Movies are no longer reel; they are becoming real
Justice Valmiki J Mehta recently observed that the facts of a property dispute case between a mother and her son is ‘is nothing else but a copy of the Movie ‘102 Not Out’.
The Delhi High Court, dismissing an appeal filed by a son against his mother in a property dispute matter, observed that it is a classic case of aged parent/mother being harassed by her children for properties.
The present is a classic case of aged parent/mother being harassed by her children for properties. Obviously, it is not unexpected any longer in this age that we are living in, and which is vividly depicted in a Hindi Movie ‘102 Not Out’. Obviously this case is nothing else but a copy of the Movie ‘102 Not Out’, Justice Mehta observed while dismissing the appeal.
The Court also imposed a cost of Rs 1 lakh on the son for filing the appeal, which according to the court, is ‘completely frivolous, meritless and an abuse of the process of law’.
This mother, involved in the case, have two children, both grown-ups. The daughter filed a partition suit, and mother, as a defendant in the case, supported it. The trial court decreed the suit. The son, who had contested the suit, approached the high court.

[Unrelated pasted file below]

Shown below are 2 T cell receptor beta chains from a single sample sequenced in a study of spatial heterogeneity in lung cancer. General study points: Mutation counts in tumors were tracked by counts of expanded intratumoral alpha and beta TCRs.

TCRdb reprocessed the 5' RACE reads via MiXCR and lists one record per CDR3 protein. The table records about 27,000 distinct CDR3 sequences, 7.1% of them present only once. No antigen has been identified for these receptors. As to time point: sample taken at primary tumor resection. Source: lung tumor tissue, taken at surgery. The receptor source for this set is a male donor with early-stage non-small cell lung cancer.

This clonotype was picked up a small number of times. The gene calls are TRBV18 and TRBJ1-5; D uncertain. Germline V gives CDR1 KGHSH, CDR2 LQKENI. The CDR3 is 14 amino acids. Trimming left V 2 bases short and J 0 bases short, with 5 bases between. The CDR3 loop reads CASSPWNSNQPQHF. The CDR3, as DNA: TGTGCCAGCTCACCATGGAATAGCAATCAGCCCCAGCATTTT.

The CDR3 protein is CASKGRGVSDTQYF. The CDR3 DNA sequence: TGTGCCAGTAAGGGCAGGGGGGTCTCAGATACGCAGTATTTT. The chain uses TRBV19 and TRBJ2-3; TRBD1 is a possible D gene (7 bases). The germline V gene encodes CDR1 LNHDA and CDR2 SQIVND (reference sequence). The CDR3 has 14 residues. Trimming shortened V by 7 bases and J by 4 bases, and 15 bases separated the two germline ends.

The high court observed that in the written statement filed by aged mother, she had levelled grave charges of her mistreatment by her son.
“Even on merits, I fail to understand as to how a son can dispute the grant of half ownership rights in a property by the husband to his wife because even for the sake of argument we take that the suit property was allotted to the husband Sh. Shayam Sunder Pal because of being a displaced person on account of his having left a property in East Pakistan, surely a husband can take an ownership of a property jointly in his name with his wife and which will have the effect that he having gifted his half ownership rights in the suit property to his wife Smt. Sudha Pal in this case,” the court observed.
Although the court enquired whether appeal should be pressed, the counsel who appeared for the son, on instructions submitted that he is not withdrawing it. The counsel appearing for the mother told the court that the son has left no stone unturned to harass and trouble his aged mother and that the court should pass a judgment and clarify the ownership rights, otherwise he would keep on harassing his aged mother.
Rejecting all contentions in the appeal, the court dismissed the appeal with costs of Rs 1 lakh to be paid by the son to his mother within six weeks.